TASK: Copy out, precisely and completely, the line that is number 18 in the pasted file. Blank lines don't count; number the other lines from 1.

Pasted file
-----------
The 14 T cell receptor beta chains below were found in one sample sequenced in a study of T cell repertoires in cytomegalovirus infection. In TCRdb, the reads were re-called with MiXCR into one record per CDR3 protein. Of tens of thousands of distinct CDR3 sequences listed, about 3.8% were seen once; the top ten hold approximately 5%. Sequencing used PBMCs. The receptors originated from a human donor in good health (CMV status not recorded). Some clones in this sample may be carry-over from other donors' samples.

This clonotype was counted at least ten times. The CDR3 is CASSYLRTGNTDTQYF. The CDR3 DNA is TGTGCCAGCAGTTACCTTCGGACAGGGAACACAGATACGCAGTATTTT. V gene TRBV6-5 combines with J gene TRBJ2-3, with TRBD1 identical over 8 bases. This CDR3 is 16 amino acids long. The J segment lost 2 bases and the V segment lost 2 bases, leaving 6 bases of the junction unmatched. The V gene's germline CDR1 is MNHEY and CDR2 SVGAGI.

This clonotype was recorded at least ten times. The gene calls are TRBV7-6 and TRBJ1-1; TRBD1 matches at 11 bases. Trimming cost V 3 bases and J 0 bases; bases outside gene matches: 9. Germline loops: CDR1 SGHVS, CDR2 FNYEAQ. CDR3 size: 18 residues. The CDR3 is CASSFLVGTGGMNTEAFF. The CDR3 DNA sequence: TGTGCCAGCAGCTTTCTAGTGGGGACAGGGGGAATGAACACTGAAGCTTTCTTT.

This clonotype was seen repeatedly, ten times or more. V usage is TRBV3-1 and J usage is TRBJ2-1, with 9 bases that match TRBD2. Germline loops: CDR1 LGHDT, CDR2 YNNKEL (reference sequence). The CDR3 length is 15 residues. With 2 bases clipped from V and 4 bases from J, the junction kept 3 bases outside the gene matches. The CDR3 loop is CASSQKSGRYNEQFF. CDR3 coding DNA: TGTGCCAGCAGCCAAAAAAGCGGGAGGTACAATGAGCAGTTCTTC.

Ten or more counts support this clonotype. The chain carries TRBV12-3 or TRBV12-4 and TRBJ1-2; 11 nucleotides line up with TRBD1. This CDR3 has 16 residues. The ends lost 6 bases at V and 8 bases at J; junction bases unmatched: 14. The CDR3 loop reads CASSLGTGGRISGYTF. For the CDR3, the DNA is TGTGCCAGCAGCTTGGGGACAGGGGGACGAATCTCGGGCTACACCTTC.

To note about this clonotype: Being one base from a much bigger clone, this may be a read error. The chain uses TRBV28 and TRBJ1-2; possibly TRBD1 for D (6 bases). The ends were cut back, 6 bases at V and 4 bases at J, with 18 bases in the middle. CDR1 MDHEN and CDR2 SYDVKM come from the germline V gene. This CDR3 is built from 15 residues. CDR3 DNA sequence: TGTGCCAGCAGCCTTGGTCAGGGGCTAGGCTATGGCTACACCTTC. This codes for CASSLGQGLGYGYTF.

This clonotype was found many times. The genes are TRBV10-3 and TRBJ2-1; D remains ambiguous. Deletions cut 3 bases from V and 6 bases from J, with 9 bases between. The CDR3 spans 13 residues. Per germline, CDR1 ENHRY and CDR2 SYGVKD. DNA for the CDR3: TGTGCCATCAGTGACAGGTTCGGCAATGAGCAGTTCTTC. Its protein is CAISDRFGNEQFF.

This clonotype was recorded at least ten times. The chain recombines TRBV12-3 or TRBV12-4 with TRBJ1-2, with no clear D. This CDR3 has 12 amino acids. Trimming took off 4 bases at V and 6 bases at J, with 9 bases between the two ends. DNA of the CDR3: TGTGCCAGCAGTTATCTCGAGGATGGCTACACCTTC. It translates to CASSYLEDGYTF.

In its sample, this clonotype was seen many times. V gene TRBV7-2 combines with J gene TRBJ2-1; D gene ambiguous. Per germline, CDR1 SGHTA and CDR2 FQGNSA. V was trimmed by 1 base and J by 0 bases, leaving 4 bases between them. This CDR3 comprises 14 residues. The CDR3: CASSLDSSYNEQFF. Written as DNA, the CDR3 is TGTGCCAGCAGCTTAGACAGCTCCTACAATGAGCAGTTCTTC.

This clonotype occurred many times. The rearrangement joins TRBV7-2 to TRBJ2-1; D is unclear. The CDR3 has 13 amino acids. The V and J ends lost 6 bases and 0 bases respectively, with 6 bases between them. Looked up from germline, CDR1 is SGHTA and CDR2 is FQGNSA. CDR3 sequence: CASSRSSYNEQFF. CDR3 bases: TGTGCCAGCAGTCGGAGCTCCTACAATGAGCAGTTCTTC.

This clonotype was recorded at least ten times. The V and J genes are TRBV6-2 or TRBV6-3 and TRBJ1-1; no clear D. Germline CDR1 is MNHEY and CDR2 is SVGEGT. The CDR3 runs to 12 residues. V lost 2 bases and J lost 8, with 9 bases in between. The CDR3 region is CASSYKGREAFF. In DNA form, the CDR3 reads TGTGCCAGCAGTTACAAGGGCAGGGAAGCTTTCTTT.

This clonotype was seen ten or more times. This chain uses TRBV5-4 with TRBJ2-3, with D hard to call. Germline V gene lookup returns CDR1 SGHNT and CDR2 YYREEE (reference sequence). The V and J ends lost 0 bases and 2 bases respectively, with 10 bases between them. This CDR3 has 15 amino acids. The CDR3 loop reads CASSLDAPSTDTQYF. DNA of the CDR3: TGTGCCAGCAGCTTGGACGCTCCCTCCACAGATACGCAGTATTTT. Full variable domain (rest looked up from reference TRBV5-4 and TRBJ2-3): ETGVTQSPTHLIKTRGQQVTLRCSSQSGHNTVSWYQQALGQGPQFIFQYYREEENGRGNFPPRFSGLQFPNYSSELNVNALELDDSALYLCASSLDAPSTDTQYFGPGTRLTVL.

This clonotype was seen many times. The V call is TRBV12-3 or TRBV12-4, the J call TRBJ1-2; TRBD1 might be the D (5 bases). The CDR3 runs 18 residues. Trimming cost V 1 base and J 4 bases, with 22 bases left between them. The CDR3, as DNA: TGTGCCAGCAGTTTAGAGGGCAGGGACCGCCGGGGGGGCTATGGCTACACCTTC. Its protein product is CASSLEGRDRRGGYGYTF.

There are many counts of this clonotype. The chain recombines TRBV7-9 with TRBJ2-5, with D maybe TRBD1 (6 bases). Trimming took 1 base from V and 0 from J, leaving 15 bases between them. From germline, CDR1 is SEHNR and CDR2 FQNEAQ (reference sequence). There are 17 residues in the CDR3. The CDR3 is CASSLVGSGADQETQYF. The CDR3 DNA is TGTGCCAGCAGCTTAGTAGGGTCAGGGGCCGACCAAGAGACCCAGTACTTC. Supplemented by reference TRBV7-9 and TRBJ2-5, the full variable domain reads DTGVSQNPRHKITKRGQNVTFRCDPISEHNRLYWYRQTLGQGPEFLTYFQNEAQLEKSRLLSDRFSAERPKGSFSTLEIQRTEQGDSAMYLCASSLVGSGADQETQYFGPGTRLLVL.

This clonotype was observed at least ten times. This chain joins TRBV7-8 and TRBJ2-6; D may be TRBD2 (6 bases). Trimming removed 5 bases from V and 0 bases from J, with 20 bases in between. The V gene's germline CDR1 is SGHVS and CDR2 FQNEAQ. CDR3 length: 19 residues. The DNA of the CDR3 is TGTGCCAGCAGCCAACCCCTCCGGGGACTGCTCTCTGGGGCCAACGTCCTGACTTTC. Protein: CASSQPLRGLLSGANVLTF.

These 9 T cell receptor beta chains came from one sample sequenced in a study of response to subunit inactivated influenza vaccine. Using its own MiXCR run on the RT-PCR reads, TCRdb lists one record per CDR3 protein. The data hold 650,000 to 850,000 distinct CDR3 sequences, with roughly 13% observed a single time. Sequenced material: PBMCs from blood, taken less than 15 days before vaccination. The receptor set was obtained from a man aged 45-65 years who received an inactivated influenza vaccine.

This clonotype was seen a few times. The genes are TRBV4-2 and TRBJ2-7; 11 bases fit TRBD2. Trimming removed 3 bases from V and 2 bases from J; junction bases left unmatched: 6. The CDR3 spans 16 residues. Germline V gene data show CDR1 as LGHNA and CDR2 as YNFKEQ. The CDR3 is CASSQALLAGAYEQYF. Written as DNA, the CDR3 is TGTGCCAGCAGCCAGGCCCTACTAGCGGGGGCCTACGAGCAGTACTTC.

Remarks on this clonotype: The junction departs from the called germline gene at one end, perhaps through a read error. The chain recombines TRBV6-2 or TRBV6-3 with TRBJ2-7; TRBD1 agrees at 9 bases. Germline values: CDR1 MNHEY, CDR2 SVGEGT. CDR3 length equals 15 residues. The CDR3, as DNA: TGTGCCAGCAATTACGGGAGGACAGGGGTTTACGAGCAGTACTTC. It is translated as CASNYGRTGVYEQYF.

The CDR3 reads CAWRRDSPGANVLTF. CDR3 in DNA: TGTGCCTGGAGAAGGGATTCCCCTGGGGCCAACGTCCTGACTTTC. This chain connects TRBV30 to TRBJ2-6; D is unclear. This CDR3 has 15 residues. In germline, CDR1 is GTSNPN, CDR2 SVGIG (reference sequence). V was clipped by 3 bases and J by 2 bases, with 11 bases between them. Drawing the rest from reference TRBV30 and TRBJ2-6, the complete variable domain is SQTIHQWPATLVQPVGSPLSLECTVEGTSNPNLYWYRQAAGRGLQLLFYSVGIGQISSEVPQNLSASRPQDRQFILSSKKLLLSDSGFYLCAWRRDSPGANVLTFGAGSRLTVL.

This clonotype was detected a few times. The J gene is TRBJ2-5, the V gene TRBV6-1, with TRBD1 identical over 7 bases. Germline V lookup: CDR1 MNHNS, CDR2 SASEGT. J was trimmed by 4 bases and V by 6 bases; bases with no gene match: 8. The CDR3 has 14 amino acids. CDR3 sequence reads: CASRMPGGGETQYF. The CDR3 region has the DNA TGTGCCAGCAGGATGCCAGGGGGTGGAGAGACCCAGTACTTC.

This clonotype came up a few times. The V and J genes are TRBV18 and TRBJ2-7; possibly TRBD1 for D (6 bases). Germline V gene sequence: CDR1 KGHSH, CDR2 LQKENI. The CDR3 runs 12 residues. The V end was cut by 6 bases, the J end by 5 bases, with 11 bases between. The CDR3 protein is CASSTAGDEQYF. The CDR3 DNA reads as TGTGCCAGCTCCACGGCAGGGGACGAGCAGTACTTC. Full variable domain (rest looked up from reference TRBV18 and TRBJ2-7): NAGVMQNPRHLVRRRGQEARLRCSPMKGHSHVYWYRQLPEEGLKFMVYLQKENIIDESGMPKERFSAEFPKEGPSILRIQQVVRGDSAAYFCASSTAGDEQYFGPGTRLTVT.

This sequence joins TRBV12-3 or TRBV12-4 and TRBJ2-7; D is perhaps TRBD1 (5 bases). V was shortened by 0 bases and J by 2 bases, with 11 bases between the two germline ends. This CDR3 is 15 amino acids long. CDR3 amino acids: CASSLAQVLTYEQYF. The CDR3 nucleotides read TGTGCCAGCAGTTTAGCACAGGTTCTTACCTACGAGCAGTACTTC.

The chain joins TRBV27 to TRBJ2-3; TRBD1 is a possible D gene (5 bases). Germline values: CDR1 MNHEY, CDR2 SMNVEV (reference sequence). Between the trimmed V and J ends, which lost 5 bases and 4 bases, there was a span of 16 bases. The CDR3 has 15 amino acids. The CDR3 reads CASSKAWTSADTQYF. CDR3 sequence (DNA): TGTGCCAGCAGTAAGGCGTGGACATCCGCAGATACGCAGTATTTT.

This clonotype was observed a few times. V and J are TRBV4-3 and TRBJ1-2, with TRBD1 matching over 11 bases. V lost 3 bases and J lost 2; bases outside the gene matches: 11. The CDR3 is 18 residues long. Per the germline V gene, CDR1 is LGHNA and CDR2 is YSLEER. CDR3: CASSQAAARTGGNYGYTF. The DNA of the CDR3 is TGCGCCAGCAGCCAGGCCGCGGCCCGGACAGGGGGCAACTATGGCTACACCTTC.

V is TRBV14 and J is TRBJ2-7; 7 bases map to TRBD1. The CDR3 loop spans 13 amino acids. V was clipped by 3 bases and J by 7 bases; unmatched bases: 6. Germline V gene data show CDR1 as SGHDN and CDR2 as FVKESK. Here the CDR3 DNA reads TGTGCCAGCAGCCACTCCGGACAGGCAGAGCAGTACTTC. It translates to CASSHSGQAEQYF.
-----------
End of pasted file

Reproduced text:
Remarks on this clonotype: The junction departs from the called germline gene at one end, perhaps through a read error. The chain recombines TRBV6-2 or TRBV6-3 with TRBJ2-7; TRBD1 agrees at 9 bases. Germline values: CDR1 MNHEY, CDR2 SVGEGT. CDR3 length equals 15 residues. The CDR3, as DNA: TGTGCCAGCAATTACGGGAGGACAGGGGTTTACGAGCAGTACTTC. It is translated as CASNYGRTGVYEQYF.